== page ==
US4648860A (en) * 1984-02-23 1987-03-10 Trigon Packaging Systems (Nz) Limited Envelope with pouch and method of manufacture thereof
USRE33173E (en) * 1984-02-23 1990-02-27 Trigon Packaging Systems (Nz) Ltd. Envelope with pouch and method of manufacture thereof
WO1989004279A1 (en) * 1987-11-10 1989-05-18 Dittler Brothers, Inc. Package having a built-in promotional piece
US5127743A (en) * 1987-11-10 1992-07-07 Dittler Brothers, Inc. Method of manufacturing a package having a built-in promotional piece
US5228268A (en) * 1992-04-15 1993-07-20 Mhb Industrial Corp. Flexible bag with article encapsulated on one side thereof
US5249409A (en) * 1992-06-02 1993-10-05 Mhb Industries Corp. Method and apparatus for manufacture of wicketed bags with an encapsulated article and the bags formed thereby
US5467578A (en) * 1992-06-02 1995-11-21 Mhb Industries Corp. Method for encapsulating articles in wicketed bags
US5493844A (en) * 1993-02-10 1996-02-27 Haver & Boecker Packaging container for receiving bulk material, and method of and apparatus for making a flat packaging container as well as ventilating and sealing the filled packaging container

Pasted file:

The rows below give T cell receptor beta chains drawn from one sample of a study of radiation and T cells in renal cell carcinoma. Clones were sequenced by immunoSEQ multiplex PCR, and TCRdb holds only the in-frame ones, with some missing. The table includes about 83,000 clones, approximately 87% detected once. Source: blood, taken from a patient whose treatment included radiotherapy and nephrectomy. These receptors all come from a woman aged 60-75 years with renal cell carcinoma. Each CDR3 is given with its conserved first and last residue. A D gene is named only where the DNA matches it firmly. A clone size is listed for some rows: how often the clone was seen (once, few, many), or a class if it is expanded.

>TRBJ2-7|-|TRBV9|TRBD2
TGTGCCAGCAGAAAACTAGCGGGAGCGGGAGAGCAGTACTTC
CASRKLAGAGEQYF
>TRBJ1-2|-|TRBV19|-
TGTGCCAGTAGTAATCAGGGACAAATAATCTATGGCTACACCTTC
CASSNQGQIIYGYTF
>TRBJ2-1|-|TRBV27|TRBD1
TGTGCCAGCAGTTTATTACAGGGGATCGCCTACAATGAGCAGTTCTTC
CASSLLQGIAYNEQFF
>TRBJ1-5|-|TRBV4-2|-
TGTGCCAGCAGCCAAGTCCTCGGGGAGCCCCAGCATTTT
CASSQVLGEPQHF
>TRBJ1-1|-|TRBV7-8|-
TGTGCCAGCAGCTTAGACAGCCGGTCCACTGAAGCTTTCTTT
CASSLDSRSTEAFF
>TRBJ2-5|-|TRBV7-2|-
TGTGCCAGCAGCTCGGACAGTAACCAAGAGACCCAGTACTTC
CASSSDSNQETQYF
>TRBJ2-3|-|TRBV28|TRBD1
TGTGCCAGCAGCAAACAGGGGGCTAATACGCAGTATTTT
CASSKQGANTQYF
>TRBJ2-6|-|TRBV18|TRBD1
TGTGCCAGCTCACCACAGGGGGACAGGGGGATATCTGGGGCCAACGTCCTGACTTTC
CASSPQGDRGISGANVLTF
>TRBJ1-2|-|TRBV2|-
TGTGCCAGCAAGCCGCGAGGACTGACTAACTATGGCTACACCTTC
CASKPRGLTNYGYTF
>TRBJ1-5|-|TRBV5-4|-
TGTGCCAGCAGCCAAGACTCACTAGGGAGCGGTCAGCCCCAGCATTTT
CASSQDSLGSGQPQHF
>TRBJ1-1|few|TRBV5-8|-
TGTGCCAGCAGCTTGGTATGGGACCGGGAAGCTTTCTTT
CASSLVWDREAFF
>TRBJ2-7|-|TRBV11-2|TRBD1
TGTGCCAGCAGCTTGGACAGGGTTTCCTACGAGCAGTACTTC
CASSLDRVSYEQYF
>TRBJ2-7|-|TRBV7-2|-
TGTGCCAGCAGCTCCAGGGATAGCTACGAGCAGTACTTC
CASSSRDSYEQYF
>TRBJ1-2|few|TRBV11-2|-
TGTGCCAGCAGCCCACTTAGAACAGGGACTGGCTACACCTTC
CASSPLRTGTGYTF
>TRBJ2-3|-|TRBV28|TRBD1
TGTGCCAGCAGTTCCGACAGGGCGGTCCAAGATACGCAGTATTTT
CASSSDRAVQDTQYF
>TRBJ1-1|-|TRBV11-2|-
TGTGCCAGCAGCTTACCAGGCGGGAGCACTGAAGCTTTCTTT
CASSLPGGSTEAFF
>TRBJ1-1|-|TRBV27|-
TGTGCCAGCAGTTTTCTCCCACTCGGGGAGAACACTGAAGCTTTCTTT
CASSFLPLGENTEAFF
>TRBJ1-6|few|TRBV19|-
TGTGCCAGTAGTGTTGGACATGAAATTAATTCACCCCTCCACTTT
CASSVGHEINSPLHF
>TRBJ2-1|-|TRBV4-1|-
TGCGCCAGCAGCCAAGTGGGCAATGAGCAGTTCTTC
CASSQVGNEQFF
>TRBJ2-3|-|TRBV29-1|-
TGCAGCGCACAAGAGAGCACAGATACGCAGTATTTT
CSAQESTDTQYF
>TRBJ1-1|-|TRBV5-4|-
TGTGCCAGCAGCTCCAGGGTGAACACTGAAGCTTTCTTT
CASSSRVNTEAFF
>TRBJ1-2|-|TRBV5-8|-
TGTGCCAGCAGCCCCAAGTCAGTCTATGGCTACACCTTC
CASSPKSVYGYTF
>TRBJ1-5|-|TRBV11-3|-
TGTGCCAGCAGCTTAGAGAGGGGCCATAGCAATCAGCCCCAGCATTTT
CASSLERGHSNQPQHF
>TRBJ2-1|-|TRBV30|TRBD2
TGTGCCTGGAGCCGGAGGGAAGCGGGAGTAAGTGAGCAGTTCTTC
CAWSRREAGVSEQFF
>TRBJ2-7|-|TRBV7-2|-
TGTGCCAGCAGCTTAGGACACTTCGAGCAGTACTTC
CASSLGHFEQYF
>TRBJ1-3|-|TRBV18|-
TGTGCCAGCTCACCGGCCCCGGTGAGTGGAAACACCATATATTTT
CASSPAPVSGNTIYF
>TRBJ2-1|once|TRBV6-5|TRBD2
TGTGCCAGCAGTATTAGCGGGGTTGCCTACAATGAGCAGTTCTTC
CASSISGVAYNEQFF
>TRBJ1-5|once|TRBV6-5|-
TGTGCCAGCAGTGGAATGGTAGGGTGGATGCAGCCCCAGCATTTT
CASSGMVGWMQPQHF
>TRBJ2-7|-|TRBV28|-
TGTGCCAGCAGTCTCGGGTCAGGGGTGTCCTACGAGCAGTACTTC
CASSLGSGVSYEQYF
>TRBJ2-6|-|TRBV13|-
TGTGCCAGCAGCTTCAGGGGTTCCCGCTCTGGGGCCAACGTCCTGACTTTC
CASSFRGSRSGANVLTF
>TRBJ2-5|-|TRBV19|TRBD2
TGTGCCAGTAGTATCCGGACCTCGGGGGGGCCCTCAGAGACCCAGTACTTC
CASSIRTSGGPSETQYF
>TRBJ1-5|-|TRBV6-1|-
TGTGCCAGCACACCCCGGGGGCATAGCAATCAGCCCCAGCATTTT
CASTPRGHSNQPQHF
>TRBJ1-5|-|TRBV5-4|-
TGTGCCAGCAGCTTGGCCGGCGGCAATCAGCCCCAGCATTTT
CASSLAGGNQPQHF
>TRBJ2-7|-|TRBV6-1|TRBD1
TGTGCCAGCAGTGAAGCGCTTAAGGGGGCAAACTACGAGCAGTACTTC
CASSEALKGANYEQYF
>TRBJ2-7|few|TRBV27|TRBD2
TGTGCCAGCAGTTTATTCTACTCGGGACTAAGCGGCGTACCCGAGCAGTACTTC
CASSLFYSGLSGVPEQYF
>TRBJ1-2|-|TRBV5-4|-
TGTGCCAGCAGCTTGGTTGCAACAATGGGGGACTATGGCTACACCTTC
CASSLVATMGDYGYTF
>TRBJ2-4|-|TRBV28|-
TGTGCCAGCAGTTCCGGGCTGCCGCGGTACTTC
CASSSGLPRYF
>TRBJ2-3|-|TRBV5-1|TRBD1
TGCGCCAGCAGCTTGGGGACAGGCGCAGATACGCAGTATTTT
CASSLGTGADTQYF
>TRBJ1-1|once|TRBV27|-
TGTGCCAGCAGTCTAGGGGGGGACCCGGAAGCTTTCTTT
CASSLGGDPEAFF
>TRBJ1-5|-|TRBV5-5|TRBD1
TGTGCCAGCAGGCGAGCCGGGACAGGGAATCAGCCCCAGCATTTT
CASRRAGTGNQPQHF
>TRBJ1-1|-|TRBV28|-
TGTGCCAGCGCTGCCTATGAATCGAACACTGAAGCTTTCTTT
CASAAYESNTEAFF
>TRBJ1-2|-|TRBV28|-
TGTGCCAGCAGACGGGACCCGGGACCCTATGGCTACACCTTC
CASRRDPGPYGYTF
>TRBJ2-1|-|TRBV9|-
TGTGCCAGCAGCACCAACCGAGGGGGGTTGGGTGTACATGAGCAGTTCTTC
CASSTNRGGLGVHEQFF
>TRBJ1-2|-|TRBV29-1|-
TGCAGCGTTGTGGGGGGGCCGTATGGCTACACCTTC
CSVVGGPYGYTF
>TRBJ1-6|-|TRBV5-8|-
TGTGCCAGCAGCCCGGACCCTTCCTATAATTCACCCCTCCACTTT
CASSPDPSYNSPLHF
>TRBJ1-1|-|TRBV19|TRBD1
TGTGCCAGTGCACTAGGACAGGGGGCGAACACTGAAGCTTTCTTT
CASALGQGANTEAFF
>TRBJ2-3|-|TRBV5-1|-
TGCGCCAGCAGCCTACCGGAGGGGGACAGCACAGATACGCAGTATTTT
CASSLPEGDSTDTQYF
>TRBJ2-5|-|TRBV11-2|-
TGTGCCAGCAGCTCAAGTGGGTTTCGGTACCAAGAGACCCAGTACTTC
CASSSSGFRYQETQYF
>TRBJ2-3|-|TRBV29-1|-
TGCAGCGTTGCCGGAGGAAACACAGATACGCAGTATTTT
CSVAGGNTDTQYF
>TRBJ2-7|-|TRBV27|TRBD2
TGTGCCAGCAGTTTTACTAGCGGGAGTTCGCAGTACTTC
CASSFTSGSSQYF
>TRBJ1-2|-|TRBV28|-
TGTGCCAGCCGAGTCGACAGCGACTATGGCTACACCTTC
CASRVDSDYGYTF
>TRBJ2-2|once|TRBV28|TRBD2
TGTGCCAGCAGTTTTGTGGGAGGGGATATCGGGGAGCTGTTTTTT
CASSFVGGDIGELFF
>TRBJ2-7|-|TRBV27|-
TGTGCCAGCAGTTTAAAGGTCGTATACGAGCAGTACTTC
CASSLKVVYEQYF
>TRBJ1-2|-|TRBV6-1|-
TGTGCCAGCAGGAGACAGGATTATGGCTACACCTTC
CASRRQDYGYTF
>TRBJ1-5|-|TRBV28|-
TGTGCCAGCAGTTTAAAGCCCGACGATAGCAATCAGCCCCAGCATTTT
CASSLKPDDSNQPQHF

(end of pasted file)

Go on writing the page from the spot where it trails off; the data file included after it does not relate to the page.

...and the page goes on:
US5513479A (en) * 1995-04-21 1996-05-07 Dennis Garberg & Associates, Inc. System for enclosing an object in a packaging structure
US5546732A (en) * 1995-07-13 1996-08-20 Dennis Garberg & Associates, Inc. Method and apparatus for making and filling bags
US6279297B1 (en) * 1996-10-31 2001-08-28 Bg-Pack S.R.L. Process for the production of a hermetic recloseable package of flexible material
US6213642B1 (en) 1999-07-30 2001-04-10 International Paper Company Paper bag with tear strip having indicia
US6446796B1 (en) 2000-07-21 2002-09-10 Kimberly-Clark Worldwide, Inc. Bag in-pack enclosure
US6739370B2 (en) 2001-05-01 2004-05-25 V-Tek Incorporated Floating heated packaging shoe
US6571850B2 (en) 2001-05-01 2003-06-03 V-Tek Incorporated Floating anvil useable against a heat sealing shoe
WO2003101849A1 (en) * 2002-05-28 2003-12-11 Frito-Lay North America, Inc. Package with protrusion pouch and method for making the same